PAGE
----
The art of laying bare
In the 4th century BC, the celebrated Greek sculptor Praxiteles created a statue of Aphrodite called the Knidian, with proportions based on mathematical ratios, which established a new standard for a female nude.
With the rise of Christianity, depiction of human nudity started symbolising sin and lewdness, not only in Western Europe, but also in Byzantine art. The exceptions were only made for Adam and Eve, and for Last Judgment scenes. In the late medieval period, nude figures could be found in miniature illustrations on the pages of illuminated manuscripts, and as pictures representing the Signs of the Zodiac. Christ’s naked body was supposed to display his haggard look and his wounds, and by no means his sexual identity. However, the infant Jesus was often portrayed with his penis exposed in the scenes of the Circumcision, for obvious theological reasons of how to interpret Biblical subjects.
The tradition was picked up by Michelangelo, who included nude subjects in the murals of the Sistine Chapel and made the most renowned nude male sculpture — his own version of David. Michelangelo’s five-metre-high David shows the ancient hero who, unlike Donatello’s, is but just going to confront Goliath.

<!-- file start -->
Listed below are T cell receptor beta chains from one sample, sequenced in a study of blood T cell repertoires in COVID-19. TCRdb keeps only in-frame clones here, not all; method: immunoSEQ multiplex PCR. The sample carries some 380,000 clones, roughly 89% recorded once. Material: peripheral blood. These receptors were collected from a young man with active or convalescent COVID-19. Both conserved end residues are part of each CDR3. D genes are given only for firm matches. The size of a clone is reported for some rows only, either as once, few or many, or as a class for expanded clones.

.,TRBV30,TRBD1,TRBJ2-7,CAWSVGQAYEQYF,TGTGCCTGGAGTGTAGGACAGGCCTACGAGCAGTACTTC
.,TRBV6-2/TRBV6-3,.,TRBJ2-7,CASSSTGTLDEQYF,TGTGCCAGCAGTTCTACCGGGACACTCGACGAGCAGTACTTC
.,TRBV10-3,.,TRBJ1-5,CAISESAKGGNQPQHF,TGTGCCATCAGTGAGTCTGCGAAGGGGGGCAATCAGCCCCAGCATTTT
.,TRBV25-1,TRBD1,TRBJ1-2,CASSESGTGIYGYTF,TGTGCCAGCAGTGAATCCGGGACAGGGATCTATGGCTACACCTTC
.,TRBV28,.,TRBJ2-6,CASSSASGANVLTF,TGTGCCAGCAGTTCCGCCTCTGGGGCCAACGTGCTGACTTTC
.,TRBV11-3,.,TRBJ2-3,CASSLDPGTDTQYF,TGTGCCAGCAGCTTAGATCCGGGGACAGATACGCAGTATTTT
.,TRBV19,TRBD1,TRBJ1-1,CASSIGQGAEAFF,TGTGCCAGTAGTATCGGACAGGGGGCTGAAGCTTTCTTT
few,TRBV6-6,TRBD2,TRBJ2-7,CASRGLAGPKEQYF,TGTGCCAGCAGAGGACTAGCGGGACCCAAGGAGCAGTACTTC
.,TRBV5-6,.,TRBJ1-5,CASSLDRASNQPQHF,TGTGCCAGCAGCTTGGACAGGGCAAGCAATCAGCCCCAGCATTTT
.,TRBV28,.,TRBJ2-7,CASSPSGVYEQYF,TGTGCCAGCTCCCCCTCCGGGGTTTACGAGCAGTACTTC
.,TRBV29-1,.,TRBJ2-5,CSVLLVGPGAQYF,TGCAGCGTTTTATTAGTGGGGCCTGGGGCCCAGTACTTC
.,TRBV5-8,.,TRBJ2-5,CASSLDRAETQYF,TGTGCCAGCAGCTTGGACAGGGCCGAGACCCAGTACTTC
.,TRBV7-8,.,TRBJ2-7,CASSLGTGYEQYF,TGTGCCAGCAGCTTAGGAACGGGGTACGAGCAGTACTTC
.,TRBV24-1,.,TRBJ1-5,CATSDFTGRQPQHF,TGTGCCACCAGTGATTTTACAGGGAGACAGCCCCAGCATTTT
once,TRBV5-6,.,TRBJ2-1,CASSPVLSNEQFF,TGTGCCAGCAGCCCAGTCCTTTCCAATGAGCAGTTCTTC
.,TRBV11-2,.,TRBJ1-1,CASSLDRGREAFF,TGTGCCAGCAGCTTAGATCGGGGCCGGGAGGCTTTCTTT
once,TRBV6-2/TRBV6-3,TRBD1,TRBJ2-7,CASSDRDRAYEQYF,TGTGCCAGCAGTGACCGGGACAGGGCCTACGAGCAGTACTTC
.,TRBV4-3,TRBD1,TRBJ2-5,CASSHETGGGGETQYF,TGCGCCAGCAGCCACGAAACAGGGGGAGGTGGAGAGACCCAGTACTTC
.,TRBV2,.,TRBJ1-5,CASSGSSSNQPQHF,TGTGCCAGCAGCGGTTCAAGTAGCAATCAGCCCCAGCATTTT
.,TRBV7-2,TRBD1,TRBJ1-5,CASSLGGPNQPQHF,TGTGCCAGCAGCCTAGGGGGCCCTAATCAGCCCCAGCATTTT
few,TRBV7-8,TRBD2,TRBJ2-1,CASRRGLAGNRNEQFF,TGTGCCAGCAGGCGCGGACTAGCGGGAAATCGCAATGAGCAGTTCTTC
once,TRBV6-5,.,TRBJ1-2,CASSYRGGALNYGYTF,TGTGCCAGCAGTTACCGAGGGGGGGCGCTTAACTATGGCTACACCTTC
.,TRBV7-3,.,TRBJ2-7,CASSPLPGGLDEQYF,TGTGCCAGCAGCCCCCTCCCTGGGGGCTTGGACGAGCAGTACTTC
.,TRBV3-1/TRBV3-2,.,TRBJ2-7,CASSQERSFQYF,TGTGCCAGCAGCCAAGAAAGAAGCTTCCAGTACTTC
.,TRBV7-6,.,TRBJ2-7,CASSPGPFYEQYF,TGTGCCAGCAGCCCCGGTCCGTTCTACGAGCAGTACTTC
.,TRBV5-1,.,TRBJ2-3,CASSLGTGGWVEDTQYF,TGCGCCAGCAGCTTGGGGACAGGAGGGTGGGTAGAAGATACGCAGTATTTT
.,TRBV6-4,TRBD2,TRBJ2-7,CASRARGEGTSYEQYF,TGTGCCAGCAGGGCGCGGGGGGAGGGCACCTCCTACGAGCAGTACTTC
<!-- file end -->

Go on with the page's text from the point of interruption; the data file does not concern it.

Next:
- Donatello. “David.” C. 1440
- Michaelangelo.. “David.” 1501—1504
Raphael is usually credited as the first artist who used naked female models when working on his paintings. Previously, models for female figures had been young men and boys, with breasts added in the drawings. It is commonly believed that no other but Raphael dropped this practice and asked women to sit for him instead.
In the USSR, artists were very careful about this genre and its subjects, and avoided parading their own nudes. One of the first nude pictures displayed to the public was Spring by Arkady Plastov. At the All-Union Art Exhibition in 1954, this canvas, for the first time after so many years, showed a naked female figure to the Soviet audience, which stirred up a lot of controversy.